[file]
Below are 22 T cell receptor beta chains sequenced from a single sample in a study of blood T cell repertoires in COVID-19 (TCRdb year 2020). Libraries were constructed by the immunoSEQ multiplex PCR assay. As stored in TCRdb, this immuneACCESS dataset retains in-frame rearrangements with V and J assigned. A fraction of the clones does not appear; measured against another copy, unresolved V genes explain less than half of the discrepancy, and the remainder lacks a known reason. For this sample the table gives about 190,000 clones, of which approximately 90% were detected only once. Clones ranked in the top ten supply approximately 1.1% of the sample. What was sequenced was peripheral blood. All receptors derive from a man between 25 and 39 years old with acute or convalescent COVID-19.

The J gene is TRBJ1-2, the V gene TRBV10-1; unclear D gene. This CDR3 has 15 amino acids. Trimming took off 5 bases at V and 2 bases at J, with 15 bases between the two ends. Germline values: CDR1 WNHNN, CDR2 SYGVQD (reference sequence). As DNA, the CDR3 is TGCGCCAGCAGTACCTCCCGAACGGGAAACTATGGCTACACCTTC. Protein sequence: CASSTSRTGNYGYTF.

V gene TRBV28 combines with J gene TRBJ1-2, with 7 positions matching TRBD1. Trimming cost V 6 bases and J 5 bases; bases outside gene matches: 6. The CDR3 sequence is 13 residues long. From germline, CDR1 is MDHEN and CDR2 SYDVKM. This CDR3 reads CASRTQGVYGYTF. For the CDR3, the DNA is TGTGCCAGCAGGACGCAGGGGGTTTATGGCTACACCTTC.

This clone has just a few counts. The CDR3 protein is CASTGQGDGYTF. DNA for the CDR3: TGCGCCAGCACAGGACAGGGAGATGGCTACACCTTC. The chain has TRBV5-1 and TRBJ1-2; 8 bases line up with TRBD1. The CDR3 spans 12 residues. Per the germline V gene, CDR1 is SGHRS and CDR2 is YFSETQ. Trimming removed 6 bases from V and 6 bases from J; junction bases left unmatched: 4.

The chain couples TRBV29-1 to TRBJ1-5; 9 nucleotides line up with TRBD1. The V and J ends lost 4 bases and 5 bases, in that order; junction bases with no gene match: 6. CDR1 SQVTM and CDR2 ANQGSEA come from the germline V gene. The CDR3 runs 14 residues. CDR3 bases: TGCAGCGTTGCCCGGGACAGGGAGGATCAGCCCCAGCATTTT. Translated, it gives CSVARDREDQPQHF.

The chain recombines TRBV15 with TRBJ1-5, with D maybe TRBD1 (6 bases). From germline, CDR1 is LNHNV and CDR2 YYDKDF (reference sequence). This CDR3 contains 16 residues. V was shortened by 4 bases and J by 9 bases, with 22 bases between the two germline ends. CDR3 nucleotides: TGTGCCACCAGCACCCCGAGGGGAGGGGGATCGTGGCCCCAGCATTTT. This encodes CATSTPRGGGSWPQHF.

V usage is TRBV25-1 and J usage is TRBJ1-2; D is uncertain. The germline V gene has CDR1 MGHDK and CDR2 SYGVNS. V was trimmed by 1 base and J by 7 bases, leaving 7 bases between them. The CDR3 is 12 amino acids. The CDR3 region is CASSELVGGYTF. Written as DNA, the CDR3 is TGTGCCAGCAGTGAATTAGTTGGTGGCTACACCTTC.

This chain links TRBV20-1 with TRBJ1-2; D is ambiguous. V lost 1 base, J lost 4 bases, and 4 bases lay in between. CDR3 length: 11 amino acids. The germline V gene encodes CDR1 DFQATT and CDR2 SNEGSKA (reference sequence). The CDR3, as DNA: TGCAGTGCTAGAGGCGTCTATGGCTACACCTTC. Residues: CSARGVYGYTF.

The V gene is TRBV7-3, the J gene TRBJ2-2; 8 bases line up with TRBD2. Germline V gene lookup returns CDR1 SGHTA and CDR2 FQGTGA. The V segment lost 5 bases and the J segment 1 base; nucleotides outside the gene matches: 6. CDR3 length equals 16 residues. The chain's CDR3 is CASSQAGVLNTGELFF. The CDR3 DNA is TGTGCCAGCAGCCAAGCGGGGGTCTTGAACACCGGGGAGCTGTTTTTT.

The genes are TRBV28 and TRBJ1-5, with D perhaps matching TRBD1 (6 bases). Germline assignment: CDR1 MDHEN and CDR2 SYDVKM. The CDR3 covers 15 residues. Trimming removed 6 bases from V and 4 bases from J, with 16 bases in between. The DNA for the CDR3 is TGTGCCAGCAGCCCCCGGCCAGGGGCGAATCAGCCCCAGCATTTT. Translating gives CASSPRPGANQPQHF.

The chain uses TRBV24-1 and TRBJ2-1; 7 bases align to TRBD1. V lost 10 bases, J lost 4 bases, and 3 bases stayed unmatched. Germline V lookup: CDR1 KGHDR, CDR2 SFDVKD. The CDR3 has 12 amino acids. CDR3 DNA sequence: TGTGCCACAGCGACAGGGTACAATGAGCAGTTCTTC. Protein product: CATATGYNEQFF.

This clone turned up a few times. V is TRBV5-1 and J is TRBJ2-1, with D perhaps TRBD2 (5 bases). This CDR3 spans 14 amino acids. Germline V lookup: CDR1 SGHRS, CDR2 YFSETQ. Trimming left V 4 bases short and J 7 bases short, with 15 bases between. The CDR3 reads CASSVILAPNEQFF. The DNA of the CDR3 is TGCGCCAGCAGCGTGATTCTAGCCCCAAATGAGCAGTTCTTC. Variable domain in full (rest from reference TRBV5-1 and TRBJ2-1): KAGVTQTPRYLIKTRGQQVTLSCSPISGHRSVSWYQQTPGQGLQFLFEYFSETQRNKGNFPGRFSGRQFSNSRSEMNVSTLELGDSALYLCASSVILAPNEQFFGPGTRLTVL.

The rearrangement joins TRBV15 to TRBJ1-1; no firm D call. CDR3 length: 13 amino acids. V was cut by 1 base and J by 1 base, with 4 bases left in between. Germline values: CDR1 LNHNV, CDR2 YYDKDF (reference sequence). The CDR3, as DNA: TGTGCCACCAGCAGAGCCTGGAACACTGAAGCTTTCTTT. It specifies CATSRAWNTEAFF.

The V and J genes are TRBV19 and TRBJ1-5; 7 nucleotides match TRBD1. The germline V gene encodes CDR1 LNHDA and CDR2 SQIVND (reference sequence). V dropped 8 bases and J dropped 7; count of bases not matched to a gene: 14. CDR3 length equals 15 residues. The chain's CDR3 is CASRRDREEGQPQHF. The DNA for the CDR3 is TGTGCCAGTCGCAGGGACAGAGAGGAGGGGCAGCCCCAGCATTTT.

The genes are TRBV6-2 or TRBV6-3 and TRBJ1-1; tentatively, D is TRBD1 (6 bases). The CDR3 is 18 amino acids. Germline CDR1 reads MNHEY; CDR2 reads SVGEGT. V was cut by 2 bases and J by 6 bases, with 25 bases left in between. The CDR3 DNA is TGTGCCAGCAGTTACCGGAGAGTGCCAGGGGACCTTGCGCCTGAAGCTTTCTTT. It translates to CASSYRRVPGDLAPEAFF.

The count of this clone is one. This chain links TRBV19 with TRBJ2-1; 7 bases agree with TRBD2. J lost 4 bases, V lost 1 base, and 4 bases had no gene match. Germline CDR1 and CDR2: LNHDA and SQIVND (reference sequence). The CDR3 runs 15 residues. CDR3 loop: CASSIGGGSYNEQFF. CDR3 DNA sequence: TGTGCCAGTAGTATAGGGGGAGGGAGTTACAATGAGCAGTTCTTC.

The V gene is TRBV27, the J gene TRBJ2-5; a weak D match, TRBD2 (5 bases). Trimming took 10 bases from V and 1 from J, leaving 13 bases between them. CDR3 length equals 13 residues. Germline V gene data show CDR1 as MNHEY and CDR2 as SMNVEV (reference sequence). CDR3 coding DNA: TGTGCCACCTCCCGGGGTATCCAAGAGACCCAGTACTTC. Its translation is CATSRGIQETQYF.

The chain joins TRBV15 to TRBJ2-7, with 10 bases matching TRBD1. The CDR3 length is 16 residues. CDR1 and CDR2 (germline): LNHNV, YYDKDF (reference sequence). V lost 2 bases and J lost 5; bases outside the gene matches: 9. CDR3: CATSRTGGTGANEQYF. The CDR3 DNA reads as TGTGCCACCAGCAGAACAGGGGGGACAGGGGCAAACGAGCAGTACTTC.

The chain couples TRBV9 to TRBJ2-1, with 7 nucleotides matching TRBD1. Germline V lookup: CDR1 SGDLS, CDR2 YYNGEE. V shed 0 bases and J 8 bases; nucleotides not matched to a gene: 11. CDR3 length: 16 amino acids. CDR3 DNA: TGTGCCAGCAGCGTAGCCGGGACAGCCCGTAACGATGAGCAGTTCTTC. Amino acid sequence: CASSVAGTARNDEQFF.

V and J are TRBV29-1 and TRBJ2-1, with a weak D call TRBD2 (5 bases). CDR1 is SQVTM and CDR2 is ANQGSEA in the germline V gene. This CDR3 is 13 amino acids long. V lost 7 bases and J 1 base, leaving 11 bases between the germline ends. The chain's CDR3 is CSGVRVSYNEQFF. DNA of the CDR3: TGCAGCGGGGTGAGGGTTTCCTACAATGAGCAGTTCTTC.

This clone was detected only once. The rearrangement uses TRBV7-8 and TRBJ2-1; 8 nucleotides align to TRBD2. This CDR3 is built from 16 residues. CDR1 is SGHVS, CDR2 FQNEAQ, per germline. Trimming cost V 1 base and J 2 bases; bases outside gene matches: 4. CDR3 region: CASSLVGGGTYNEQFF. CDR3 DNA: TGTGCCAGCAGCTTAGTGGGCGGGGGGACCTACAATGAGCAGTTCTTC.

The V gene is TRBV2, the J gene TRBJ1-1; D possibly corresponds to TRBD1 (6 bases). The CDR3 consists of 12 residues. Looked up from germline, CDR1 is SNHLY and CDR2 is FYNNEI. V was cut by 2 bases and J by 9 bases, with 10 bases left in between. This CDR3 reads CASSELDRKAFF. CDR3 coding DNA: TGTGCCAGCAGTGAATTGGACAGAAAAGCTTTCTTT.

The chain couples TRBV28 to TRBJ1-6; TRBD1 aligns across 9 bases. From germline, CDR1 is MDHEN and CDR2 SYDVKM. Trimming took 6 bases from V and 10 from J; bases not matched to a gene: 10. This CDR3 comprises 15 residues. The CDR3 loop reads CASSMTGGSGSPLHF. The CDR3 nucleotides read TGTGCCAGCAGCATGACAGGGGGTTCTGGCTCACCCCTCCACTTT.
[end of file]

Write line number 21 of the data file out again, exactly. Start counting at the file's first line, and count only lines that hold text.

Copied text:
This clone was detected only once. The rearrangement uses TRBV7-8 and TRBJ2-1; 8 nucleotides align to TRBD2. This CDR3 is built from 16 residues. CDR1 is SGHVS, CDR2 FQNEAQ, per germline. Trimming cost V 1 base and J 2 bases; bases outside gene matches: 4. CDR3 region: CASSLVGGGTYNEQFF. CDR3 DNA: TGTGCCAGCAGCTTAGTGGGCGGGGGGACCTACAATGAGCAGTTCTTC.